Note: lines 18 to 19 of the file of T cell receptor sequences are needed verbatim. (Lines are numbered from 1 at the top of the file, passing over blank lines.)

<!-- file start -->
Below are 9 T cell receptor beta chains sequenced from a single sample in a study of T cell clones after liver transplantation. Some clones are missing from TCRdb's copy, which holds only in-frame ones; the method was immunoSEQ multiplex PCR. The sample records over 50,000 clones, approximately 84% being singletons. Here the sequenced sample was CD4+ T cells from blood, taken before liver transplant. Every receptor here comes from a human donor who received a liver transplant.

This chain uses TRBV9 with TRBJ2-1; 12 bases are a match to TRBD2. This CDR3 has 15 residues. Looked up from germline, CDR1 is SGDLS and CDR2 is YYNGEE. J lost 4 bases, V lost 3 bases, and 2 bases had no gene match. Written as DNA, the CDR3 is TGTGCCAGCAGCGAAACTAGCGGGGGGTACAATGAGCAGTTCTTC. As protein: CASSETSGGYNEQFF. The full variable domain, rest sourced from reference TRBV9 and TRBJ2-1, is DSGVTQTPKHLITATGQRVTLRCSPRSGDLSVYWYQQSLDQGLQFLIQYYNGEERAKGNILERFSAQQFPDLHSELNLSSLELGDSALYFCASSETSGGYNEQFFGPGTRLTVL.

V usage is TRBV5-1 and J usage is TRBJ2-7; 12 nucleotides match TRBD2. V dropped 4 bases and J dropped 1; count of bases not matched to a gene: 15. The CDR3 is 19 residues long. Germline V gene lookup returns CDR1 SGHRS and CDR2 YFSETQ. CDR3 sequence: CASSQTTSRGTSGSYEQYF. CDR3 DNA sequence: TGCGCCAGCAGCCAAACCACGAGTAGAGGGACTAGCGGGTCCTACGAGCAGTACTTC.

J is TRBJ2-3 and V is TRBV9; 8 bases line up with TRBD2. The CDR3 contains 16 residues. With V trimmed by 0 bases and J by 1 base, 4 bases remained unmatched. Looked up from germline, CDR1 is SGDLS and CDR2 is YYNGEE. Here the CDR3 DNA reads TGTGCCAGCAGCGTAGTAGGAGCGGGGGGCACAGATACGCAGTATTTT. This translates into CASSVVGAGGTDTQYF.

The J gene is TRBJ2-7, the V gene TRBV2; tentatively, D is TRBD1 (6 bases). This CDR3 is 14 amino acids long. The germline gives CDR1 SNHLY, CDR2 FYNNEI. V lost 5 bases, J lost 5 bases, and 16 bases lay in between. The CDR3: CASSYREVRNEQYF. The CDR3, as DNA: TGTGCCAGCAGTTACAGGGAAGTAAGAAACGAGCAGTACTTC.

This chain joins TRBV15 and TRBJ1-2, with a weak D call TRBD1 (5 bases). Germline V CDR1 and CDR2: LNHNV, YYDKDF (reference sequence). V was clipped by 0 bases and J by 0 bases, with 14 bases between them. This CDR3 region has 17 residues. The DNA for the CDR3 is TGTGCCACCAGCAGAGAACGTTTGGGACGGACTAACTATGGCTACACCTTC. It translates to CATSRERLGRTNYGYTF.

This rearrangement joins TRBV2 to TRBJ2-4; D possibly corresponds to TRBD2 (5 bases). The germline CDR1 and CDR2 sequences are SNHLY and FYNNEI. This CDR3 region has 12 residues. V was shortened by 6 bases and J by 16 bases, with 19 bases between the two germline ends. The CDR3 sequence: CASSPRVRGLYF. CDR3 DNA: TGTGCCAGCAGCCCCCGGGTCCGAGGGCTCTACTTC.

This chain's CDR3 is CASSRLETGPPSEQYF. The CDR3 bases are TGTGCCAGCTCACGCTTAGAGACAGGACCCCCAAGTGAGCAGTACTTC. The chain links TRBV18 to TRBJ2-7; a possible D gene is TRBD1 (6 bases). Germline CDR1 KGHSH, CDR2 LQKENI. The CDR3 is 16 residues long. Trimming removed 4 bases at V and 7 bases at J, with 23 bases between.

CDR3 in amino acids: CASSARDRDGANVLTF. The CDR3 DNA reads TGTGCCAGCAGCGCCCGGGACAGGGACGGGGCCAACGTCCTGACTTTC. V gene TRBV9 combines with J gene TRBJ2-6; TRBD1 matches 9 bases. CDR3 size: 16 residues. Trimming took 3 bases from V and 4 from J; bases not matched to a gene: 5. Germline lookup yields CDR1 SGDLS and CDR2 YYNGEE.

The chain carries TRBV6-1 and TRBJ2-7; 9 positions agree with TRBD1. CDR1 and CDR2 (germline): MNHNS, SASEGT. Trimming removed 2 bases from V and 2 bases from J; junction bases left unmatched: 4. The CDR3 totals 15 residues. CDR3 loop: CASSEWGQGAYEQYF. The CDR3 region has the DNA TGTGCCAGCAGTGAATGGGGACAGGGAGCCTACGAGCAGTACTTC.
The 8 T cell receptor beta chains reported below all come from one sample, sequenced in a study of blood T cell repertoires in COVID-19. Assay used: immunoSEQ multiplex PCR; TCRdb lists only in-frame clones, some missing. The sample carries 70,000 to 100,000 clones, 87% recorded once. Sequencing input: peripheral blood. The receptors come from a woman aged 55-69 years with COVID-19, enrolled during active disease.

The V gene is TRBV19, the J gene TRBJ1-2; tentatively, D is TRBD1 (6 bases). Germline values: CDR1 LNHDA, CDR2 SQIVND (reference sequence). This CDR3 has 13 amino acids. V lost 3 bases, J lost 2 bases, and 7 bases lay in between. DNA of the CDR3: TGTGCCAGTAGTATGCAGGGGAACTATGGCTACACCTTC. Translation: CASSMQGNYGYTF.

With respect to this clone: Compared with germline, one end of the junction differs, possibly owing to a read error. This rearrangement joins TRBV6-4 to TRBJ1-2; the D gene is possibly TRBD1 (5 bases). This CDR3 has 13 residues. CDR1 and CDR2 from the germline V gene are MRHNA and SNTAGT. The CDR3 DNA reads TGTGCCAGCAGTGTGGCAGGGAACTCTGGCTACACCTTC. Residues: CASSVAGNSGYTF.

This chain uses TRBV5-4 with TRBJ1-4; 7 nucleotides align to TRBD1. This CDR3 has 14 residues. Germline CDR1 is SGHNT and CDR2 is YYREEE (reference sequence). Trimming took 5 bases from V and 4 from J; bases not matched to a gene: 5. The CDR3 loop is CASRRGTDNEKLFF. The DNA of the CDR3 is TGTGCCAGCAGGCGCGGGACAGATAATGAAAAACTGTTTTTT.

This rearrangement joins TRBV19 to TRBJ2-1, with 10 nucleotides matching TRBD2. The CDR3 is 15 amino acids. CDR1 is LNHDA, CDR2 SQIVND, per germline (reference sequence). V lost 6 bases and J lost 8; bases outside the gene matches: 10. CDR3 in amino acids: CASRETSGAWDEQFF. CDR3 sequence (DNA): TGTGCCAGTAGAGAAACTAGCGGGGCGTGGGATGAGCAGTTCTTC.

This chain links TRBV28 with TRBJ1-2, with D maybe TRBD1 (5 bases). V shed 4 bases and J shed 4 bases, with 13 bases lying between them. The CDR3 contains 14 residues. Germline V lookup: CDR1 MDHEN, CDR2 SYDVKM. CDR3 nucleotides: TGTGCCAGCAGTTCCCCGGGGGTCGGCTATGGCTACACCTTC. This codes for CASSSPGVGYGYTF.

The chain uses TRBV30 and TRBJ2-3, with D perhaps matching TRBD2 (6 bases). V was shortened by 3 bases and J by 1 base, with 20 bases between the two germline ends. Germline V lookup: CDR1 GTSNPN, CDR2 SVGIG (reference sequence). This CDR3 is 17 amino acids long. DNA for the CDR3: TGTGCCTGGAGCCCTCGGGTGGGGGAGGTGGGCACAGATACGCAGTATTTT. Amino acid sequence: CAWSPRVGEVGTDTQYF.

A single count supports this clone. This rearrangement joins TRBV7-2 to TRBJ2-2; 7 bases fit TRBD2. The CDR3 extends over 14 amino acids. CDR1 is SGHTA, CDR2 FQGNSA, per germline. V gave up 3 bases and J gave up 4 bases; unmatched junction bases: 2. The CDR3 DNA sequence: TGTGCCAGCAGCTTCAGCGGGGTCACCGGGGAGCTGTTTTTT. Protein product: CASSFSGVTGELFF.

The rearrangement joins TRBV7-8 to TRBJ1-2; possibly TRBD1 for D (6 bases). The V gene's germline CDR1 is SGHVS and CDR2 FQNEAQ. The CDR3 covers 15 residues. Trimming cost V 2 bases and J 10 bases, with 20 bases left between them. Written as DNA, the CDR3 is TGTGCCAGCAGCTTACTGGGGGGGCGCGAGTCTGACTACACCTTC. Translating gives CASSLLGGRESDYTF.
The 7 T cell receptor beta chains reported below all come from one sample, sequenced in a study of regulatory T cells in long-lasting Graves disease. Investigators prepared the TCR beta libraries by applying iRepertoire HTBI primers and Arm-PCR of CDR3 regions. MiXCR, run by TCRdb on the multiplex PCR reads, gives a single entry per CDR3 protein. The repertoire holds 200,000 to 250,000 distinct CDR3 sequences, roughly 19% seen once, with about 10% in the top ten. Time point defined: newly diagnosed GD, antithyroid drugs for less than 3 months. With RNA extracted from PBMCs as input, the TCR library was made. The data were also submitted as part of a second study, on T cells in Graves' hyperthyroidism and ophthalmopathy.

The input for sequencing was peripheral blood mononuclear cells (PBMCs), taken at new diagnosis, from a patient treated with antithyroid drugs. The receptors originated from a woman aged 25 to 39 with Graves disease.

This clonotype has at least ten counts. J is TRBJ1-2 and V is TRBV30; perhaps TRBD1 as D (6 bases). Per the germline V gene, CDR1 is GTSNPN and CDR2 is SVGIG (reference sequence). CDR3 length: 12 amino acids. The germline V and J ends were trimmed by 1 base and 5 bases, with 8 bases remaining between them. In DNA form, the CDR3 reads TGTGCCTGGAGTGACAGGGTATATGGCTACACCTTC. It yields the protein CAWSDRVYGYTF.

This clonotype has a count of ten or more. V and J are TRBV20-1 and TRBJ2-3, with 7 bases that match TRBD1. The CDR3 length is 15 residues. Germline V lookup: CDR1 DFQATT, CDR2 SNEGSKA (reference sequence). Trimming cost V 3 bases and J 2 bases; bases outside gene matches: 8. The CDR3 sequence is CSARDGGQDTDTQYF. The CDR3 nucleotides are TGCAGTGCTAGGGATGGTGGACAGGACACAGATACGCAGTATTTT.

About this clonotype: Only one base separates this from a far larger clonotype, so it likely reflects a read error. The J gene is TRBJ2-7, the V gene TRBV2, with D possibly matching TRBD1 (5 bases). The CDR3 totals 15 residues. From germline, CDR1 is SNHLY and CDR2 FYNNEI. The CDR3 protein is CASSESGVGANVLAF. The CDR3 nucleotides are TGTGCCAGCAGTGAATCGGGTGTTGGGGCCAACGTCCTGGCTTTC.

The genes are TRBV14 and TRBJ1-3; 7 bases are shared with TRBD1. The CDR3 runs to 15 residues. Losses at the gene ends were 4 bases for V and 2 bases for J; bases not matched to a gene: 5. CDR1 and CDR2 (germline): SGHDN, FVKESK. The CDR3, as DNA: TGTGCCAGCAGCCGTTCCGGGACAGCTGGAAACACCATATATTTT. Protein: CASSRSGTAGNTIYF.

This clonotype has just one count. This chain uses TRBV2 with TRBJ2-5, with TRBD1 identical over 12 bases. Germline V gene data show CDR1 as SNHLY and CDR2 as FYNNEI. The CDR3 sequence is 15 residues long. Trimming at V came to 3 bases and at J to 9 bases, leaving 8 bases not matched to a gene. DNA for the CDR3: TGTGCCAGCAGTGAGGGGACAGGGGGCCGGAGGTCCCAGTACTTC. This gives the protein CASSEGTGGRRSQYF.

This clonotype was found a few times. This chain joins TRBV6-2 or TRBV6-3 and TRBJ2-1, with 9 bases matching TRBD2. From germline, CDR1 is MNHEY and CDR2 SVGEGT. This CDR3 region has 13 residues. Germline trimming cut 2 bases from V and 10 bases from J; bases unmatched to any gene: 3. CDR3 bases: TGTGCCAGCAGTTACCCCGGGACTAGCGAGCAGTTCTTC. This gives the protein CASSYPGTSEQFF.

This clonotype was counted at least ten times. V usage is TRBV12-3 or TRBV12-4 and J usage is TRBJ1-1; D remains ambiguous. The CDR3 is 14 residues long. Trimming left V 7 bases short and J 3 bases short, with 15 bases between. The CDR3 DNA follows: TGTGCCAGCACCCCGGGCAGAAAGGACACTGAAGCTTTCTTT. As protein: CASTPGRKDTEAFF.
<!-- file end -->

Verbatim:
A single count supports this clone. This rearrangement joins TRBV7-2 to TRBJ2-2; 7 bases fit TRBD2. The CDR3 extends over 14 amino acids. CDR1 is SGHTA, CDR2 FQGNSA, per germline. V gave up 3 bases and J gave up 4 bases; unmatched junction bases: 2. The CDR3 DNA sequence: TGTGCCAGCAGCTTCAGCGGGGTCACCGGGGAGCTGTTTTTT. Protein product: CASSFSGVTGELFF.

The rearrangement joins TRBV7-8 to TRBJ1-2; possibly TRBD1 for D (6 bases). The V gene's germline CDR1 is SGHVS and CDR2 FQNEAQ. The CDR3 covers 15 residues. Trimming cost V 2 bases and J 10 bases, with 20 bases left between them. Written as DNA, the CDR3 is TGTGCCAGCAGCTTACTGGGGGGGCGCGAGTCTGACTACACCTTC. Translating gives CASSLLGGRESDYTF.